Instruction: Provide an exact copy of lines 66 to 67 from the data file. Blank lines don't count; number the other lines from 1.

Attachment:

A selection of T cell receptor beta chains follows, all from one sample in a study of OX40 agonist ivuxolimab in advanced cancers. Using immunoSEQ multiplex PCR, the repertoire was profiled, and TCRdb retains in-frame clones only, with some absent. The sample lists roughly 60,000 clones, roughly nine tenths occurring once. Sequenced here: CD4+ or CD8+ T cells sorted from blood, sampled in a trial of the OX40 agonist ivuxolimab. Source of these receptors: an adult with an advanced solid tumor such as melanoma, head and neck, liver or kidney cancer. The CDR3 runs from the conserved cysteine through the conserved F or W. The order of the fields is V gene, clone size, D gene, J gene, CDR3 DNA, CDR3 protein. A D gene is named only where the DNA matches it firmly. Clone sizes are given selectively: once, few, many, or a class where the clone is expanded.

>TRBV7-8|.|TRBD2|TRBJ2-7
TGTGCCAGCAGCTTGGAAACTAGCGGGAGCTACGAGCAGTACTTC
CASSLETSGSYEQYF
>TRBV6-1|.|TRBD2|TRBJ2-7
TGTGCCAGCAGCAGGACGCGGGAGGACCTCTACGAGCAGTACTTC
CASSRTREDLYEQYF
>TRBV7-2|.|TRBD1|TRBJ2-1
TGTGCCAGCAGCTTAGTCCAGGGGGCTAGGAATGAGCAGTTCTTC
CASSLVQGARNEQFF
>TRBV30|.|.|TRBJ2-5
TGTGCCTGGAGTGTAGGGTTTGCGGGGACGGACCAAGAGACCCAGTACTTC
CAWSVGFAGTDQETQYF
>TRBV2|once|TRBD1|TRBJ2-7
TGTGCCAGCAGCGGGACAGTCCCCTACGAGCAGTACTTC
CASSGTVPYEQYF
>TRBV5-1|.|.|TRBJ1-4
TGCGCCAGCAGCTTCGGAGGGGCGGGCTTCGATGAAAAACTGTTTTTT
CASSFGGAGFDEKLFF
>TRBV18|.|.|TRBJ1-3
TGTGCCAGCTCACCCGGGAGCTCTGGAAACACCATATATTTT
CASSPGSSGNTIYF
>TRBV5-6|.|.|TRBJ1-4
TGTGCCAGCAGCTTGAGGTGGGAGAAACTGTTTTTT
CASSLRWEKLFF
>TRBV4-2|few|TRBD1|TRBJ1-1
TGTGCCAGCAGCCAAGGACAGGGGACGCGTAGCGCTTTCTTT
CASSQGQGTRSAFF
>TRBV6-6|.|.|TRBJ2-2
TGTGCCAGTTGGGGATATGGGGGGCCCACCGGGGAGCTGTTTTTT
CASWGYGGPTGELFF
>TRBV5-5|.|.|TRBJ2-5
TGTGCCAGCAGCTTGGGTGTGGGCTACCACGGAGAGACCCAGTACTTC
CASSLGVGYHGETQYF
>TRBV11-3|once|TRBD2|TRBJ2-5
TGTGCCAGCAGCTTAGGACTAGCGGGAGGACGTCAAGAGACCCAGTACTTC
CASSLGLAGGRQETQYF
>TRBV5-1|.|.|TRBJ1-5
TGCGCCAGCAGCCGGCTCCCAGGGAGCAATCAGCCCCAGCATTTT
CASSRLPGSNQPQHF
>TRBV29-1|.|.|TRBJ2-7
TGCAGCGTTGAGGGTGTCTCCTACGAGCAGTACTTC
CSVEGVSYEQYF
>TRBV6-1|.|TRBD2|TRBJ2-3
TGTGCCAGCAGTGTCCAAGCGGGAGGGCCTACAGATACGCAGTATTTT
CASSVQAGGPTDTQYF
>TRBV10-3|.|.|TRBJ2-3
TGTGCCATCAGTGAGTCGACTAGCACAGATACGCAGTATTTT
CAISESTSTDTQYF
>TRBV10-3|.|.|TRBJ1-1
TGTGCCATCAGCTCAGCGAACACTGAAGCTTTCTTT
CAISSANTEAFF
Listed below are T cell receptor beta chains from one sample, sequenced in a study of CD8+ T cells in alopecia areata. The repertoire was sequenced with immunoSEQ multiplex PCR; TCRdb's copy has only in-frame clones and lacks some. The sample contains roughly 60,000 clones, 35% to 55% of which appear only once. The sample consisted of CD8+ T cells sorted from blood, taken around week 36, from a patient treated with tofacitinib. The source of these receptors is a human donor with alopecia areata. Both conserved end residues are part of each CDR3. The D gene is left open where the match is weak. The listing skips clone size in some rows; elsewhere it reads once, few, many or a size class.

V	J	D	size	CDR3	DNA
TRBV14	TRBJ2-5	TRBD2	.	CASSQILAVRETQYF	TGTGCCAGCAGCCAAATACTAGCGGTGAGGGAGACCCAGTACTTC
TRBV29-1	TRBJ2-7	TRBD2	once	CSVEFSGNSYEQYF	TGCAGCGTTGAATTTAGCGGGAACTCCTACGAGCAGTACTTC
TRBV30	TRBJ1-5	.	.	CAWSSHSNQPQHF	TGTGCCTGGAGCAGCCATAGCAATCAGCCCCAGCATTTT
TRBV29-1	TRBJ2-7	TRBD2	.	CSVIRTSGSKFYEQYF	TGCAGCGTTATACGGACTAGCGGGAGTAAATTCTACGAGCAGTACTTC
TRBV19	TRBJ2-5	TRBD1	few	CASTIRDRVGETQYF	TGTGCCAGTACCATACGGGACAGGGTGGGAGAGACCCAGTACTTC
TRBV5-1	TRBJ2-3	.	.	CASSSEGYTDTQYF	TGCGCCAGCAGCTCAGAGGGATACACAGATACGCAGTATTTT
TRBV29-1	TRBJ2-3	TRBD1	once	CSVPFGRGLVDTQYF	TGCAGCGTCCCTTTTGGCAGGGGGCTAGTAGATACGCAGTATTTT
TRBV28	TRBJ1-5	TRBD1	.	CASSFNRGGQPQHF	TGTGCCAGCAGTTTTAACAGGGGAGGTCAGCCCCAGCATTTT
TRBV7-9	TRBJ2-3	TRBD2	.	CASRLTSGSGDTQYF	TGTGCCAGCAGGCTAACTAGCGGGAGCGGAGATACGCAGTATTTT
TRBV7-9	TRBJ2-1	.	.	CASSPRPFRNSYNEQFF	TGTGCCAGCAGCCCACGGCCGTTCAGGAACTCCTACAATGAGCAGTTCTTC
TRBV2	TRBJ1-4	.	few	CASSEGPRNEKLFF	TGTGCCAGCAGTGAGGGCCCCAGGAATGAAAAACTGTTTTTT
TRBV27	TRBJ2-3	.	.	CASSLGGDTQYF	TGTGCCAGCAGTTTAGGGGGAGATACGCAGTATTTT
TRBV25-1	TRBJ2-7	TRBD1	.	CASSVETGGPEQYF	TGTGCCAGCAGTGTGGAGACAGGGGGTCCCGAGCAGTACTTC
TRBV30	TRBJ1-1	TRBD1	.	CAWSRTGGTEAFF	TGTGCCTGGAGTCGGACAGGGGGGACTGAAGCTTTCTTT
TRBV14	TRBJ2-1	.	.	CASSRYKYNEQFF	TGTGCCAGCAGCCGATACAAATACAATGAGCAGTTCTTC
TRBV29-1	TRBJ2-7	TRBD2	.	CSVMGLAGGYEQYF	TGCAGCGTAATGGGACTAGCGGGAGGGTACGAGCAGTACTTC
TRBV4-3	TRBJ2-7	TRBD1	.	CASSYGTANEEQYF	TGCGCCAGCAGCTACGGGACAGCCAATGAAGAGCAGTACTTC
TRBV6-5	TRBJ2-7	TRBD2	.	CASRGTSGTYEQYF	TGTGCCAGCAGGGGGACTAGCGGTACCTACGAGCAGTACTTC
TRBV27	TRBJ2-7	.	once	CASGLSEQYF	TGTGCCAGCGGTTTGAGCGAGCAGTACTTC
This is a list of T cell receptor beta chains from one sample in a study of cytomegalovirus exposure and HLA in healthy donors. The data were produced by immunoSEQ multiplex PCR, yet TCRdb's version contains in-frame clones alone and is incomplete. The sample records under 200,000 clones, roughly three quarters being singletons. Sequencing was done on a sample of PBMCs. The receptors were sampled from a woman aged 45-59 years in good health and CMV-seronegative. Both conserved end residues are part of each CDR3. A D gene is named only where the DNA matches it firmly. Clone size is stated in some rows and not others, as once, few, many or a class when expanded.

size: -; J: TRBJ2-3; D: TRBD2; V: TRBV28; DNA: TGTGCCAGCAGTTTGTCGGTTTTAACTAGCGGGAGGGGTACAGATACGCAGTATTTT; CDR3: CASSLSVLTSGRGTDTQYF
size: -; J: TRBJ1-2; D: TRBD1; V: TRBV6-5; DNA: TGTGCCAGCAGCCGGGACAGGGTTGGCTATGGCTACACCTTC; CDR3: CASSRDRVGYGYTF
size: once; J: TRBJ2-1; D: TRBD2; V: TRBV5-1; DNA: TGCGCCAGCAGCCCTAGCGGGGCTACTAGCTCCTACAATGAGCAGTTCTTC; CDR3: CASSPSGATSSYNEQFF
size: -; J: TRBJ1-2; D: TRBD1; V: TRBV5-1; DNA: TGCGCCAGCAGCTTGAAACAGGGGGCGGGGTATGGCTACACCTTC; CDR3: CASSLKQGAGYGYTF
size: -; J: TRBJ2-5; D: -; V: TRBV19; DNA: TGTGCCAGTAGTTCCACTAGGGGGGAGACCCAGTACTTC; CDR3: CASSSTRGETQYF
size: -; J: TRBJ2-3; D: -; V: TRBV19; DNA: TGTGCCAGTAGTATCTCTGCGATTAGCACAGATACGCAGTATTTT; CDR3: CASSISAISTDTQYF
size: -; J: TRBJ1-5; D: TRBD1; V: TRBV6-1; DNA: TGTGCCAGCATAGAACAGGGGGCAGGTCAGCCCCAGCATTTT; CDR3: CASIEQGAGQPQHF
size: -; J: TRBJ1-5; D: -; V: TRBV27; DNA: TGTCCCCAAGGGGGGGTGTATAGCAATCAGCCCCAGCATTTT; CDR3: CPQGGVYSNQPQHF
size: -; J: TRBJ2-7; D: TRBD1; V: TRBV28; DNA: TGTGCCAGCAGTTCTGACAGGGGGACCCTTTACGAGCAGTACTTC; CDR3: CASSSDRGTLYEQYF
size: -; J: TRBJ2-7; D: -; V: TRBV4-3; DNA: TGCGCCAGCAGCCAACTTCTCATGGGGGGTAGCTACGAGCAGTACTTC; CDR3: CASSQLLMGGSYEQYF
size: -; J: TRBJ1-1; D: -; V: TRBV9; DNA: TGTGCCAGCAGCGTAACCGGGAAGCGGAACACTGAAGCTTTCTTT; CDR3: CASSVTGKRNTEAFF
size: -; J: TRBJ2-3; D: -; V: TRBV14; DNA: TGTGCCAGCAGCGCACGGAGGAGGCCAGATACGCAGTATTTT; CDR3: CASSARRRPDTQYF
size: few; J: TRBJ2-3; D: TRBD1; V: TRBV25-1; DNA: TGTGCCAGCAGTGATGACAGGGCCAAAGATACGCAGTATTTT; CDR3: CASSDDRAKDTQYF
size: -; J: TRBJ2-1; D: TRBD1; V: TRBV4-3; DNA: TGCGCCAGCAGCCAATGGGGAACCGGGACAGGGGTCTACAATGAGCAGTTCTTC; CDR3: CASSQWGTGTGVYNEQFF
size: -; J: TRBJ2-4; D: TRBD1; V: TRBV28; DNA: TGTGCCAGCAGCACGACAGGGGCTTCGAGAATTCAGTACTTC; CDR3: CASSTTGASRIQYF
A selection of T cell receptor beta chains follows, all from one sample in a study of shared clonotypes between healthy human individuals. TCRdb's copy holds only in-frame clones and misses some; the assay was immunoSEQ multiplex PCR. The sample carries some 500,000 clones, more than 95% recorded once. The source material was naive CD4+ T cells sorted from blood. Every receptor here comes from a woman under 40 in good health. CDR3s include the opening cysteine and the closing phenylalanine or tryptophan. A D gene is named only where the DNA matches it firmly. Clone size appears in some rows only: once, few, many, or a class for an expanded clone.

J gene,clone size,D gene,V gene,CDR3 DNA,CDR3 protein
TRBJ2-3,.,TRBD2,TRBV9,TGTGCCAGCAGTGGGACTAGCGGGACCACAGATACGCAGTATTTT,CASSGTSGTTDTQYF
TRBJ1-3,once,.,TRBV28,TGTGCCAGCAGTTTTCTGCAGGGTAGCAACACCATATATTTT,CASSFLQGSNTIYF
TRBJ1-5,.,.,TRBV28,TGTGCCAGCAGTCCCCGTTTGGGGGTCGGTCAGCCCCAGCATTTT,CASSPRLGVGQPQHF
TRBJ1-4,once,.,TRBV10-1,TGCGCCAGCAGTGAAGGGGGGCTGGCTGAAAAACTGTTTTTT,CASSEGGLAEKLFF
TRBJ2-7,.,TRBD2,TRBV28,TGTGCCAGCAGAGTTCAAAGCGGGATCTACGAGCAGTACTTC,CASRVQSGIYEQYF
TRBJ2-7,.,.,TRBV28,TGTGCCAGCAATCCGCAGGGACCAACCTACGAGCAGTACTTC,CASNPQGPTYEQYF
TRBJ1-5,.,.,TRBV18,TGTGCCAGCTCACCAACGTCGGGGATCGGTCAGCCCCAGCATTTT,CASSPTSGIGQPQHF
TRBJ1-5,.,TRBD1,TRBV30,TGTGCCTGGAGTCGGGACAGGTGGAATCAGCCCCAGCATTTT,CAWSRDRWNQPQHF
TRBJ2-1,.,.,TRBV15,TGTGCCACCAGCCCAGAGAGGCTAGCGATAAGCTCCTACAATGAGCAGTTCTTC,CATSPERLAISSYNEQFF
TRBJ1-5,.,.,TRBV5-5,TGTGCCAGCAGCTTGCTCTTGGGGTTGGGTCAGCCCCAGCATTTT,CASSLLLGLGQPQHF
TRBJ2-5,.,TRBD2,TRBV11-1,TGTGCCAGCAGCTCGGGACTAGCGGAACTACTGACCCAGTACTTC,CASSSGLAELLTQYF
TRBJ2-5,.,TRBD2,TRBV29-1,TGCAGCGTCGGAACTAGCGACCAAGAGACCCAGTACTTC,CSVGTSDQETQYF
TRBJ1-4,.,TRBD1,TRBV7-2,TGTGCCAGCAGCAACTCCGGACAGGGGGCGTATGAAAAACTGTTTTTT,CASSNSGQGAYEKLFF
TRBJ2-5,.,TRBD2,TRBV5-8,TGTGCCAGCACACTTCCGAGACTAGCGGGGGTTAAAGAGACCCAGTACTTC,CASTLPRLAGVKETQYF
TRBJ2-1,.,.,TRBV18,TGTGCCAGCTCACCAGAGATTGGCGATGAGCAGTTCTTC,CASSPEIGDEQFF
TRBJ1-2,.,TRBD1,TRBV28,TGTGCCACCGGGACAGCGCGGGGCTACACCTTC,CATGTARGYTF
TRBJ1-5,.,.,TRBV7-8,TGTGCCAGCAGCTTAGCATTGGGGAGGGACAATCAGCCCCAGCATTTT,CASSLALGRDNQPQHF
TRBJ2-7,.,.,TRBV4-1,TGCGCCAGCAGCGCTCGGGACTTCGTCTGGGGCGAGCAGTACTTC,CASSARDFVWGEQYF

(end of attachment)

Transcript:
TRBV27	TRBJ2-3	.	.	CASSLGGDTQYF	TGTGCCAGCAGTTTAGGGGGAGATACGCAGTATTTT
TRBV25-1	TRBJ2-7	TRBD1	.	CASSVETGGPEQYF	TGTGCCAGCAGTGTGGAGACAGGGGGTCCCGAGCAGTACTTC